Poem: a well dressed man


Photography: Suburban Jungle, from the Tiger’s Perspective

The Ellis Island Experience: Through the Eyes of Lewis Hine

In a historical approach, this article examines the way immigration was captured by means of a medium that was just as new and astonishing as the social upheavals brought about by modernity of which immigration itself was a key factor: photography. To this purpose, photographs taken on Ellis Island by Lewis W. Hine, one of the major photographers of his time, are described, analyzed, and interpreted. After a short introduction to the photographer's method and approach to the subject, an in-depth analysis of four examples from his Ellis Island series shall help to elucidate in how far his visualizations of the migration process convey a remarkably wide array of factual and emotional aspects linked to this chapter of US history. Not only do the photographs give a vivid impression of the daily proceedings immigrants and officials were involved in, they also shed light on the immigrants as not merely masses of foreigners but as human beings. It is Hine's aim of countering prevalently negative opinions and images as well as the focus on the individual immigrant experience that makes his work social photography and thus situates his photographs on the threshold between social documentation and art.

Short Story: Memory Lane

Photography: Paris and Coney Island

Hardened Borders: A Case Study on Inefficient Solutions to the Immigration Problem in El Paso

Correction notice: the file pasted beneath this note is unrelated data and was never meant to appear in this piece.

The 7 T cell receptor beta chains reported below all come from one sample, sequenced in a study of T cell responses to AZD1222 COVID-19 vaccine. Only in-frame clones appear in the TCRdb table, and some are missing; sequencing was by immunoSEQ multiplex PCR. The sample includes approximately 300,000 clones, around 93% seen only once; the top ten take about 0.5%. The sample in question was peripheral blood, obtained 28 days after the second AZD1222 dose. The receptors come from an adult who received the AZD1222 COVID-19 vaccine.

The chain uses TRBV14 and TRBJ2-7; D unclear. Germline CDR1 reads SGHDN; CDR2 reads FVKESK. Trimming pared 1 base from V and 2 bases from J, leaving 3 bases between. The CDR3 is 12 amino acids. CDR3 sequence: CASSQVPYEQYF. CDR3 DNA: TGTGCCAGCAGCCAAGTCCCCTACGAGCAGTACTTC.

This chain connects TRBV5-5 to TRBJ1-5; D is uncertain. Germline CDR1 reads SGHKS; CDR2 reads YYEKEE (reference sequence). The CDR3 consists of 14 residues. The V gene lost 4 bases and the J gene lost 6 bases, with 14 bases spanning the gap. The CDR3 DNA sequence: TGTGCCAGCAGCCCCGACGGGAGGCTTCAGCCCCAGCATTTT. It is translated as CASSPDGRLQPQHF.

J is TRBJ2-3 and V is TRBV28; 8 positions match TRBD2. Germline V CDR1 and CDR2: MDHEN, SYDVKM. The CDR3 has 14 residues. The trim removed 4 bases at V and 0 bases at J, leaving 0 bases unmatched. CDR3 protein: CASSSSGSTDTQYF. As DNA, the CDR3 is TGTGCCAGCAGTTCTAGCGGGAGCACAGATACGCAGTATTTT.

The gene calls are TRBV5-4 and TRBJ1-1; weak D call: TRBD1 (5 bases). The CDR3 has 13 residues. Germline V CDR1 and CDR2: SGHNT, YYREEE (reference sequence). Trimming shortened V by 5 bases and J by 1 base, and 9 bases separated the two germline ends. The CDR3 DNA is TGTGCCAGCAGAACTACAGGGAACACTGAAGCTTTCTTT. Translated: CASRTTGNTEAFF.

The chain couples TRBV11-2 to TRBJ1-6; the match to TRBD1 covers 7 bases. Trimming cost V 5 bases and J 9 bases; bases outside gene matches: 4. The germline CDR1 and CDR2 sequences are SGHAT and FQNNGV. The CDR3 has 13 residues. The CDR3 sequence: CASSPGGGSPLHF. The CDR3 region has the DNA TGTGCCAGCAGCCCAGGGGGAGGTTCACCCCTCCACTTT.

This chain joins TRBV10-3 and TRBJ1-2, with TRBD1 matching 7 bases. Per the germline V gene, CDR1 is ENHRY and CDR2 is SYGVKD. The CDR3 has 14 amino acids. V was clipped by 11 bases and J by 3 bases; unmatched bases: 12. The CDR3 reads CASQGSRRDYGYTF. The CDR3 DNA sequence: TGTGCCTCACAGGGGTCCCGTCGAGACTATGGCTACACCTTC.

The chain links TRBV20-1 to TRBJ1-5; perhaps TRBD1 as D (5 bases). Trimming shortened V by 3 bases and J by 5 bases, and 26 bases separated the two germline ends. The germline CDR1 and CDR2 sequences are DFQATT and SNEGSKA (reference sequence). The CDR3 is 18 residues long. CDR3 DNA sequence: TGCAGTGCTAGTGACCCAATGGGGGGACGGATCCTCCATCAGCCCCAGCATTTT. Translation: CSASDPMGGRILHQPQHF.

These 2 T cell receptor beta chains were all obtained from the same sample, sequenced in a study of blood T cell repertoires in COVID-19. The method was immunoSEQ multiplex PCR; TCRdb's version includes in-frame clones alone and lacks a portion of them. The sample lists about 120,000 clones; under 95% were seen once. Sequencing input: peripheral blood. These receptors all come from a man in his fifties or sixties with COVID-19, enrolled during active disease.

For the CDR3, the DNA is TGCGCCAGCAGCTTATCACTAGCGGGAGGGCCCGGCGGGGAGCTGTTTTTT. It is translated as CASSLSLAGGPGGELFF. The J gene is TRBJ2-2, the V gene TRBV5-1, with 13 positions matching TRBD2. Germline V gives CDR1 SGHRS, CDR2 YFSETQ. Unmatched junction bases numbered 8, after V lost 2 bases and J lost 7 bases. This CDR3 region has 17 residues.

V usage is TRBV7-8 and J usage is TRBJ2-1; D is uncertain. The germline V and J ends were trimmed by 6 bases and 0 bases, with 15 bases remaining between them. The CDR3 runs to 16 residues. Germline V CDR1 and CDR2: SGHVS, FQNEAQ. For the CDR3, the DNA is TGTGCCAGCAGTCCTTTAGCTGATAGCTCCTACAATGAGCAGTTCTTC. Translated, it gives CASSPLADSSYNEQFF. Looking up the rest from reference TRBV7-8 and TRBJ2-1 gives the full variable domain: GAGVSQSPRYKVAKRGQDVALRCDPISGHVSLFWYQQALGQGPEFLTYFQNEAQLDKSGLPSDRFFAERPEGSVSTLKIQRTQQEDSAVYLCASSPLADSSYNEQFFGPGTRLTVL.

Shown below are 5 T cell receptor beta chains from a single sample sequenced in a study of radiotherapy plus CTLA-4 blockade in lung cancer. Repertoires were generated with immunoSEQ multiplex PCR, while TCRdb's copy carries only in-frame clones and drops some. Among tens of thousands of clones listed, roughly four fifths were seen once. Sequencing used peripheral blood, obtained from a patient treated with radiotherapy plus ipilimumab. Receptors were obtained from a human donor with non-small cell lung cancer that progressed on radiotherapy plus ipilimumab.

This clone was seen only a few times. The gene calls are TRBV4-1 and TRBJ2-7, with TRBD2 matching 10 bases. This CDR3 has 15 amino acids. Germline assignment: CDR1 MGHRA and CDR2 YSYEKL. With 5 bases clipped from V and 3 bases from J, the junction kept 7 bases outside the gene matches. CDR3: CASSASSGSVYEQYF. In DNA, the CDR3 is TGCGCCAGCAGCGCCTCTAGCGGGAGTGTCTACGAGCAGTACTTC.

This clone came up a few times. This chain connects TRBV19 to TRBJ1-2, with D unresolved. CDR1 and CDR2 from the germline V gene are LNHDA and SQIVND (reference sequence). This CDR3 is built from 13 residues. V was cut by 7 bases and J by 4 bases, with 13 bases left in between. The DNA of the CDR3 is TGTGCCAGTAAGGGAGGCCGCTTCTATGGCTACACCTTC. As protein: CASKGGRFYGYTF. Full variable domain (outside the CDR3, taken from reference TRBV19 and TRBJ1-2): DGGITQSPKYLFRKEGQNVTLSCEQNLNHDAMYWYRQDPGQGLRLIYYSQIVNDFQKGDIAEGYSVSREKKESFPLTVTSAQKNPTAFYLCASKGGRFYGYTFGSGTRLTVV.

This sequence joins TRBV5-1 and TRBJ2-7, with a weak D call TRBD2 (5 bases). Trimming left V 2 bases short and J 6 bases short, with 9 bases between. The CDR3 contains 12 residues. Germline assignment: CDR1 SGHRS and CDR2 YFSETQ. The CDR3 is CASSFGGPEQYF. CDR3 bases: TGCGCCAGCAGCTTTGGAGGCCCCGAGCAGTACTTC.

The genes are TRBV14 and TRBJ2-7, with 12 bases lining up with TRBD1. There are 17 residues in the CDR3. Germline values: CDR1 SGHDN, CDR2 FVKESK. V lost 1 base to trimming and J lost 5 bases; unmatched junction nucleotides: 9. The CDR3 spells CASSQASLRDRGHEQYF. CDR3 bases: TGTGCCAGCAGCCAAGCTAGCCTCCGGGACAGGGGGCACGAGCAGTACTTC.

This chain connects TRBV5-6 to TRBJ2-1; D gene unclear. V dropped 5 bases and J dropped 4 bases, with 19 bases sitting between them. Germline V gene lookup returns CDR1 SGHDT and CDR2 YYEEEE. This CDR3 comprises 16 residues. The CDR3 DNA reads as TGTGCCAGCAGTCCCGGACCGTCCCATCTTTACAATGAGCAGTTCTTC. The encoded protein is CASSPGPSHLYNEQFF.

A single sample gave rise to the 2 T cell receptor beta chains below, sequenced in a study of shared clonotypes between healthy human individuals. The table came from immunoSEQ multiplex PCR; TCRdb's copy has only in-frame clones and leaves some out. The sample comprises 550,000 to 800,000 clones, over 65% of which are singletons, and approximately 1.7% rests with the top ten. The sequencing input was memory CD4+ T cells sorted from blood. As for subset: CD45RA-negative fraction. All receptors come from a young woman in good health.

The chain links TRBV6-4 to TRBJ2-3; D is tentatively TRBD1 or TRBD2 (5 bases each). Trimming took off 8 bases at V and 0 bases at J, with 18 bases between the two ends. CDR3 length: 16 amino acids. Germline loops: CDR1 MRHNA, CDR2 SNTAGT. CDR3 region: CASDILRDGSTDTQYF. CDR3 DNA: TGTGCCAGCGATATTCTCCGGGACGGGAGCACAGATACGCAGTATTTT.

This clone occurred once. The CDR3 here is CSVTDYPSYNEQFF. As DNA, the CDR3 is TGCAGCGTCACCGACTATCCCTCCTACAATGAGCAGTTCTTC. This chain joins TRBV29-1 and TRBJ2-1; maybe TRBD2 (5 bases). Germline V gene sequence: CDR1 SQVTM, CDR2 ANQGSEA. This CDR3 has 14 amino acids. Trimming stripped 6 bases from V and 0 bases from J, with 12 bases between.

With the rising controversy over illegal immigration, Mexican migration to the US twirls into the spotlight. In 2005 the majority (56 percent) of the 11.1 million unauthorized aliens were of Mexican origin (Passel i) -- a signal to the US government that the source of the problem is illegal Mexican migration. The solution pursued in the last two decades by the US government was the fortification of the US-Mexico border. The following article argues that hardened borders between the US and Mexico are not a viable solution to unauthorized Mexican migration. The fallacies of the framework for immigration since 1986 are examined by means of a conducted case study on the borderplex of El Paso and Ciudad Juárez. The case study illustrates the social, economic, and kinship cross-border ties which contribute to the porosity of the border. Furthermore, it investigates stepped-up border enforcement programs, such as Operation Hold-the-Line, and new modes of entry resulting from the US Customs and Border Protection's latest strategies to deter illegal migration.


Other Issues

aspeers 11 (2018), 11
aspeers 9 (2016) - American Youth, 9
aspeers 10 (2017), 10
aspeers 8 (2015) - American Health, 8
aspeers 7 (2014) - American Anxieties, 7
aspeers 6 (2013) - American Memories, 6
aspeers 5 (2012) - American Food Cultures, 5
aspeers 4 (2011) - Nature and Technology, Revisited, 4
aspeers 3 (2010) - Crime and America, 3
aspeers 1 (2008), 1